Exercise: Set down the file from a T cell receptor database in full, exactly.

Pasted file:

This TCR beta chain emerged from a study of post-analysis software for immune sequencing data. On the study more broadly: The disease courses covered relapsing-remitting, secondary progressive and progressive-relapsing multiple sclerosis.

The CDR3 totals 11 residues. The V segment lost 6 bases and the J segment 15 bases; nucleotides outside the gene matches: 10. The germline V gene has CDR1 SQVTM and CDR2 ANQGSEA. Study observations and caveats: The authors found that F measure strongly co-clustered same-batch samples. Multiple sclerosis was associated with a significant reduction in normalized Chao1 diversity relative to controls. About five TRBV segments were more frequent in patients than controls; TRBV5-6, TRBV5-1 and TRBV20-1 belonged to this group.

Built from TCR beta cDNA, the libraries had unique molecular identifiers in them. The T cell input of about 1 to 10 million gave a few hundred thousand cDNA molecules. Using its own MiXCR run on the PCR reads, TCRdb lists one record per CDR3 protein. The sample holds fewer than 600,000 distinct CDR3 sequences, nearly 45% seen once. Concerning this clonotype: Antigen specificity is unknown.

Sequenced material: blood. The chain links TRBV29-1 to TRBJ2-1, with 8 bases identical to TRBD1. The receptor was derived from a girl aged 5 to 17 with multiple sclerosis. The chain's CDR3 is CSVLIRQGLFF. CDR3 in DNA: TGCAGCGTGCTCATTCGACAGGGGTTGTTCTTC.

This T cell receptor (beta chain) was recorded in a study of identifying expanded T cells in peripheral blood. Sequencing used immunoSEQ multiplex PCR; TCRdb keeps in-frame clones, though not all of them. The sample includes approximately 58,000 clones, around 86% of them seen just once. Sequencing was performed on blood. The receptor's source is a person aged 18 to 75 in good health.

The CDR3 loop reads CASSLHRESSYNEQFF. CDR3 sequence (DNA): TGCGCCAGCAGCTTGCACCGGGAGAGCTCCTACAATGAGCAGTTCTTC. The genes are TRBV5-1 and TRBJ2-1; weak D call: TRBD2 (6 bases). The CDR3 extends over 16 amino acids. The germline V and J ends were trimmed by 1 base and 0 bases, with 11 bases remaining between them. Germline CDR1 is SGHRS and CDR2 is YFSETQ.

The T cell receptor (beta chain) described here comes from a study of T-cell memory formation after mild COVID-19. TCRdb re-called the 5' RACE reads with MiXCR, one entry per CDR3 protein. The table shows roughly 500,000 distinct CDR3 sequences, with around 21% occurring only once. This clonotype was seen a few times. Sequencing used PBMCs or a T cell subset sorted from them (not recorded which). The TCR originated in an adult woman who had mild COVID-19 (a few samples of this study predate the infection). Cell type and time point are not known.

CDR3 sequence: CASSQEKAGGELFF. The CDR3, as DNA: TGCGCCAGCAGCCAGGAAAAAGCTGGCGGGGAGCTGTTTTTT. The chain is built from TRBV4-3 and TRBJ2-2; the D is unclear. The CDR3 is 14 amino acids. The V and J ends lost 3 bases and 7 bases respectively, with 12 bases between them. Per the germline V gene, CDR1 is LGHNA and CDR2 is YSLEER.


This TCR beta chain emerged from a study of post-analysis software for immune sequencing data. On the study more broadly: The disease courses covered relapsing-remitting, secondary progressive and progressive-relapsing multiple sclerosis.

The CDR3 totals 11 residues. The V segment lost 6 bases and the J segment 15 bases; nucleotides outside the gene matches: 10. The germline V gene has CDR1 SQVTM and CDR2 ANQGSEA. Study observations and caveats: The authors found that F measure strongly co-clustered same-batch samples. Multiple sclerosis was associated with a significant reduction in normalized Chao1 diversity relative to controls. About five TRBV segments were more frequent in patients than controls; TRBV5-6, TRBV5-1 and TRBV20-1 belonged to this group.

Built from TCR beta cDNA, the libraries had unique molecular identifiers in them. The T cell input of about 1 to 10 million gave a few hundred thousand cDNA molecules. Using its own MiXCR run on the PCR reads, TCRdb lists one record per CDR3 protein. The sample holds fewer than 600,000 distinct CDR3 sequences, nearly 45% seen once. Concerning this clonotype: Antigen specificity is unknown.

Sequenced material: blood. The chain links TRBV29-1 to TRBJ2-1, with 8 bases identical to TRBD1. The receptor was derived from a girl aged 5 to 17 with multiple sclerosis. The chain's CDR3 is CSVLIRQGLFF. CDR3 in DNA: TGCAGCGTGCTCATTCGACAGGGGTTGTTCTTC.

This T cell receptor (beta chain) was recorded in a study of identifying expanded T cells in peripheral blood. Sequencing used immunoSEQ multiplex PCR; TCRdb keeps in-frame clones, though not all of them. The sample includes approximately 58,000 clones, around 86% of them seen just once. Sequencing was performed on blood. The receptor's source is a person aged 18 to 75 in good health.

The CDR3 loop reads CASSLHRESSYNEQFF. CDR3 sequence (DNA): TGCGCCAGCAGCTTGCACCGGGAGAGCTCCTACAATGAGCAGTTCTTC. The genes are TRBV5-1 and TRBJ2-1; weak D call: TRBD2 (6 bases). The CDR3 extends over 16 amino acids. The germline V and J ends were trimmed by 1 base and 0 bases, with 11 bases remaining between them. Germline CDR1 is SGHRS and CDR2 is YFSETQ.

The T cell receptor (beta chain) described here comes from a study of T-cell memory formation after mild COVID-19. TCRdb re-called the 5' RACE reads with MiXCR, one entry per CDR3 protein. The table shows roughly 500,000 distinct CDR3 sequences, with around 21% occurring only once. This clonotype was seen a few times. Sequencing used PBMCs or a T cell subset sorted from them (not recorded which). The TCR originated in an adult woman who had mild COVID-19 (a few samples of this study predate the infection). Cell type and time point are not known.

CDR3 sequence: CASSQEKAGGELFF. The CDR3, as DNA: TGCGCCAGCAGCCAGGAAAAAGCTGGCGGGGAGCTGTTTTTT. The chain is built from TRBV4-3 and TRBJ2-2; the D is unclear. The CDR3 is 14 amino acids. The V and J ends lost 3 bases and 7 bases respectively, with 12 bases between them. Per the germline V gene, CDR1 is LGHNA and CDR2 is YSLEER.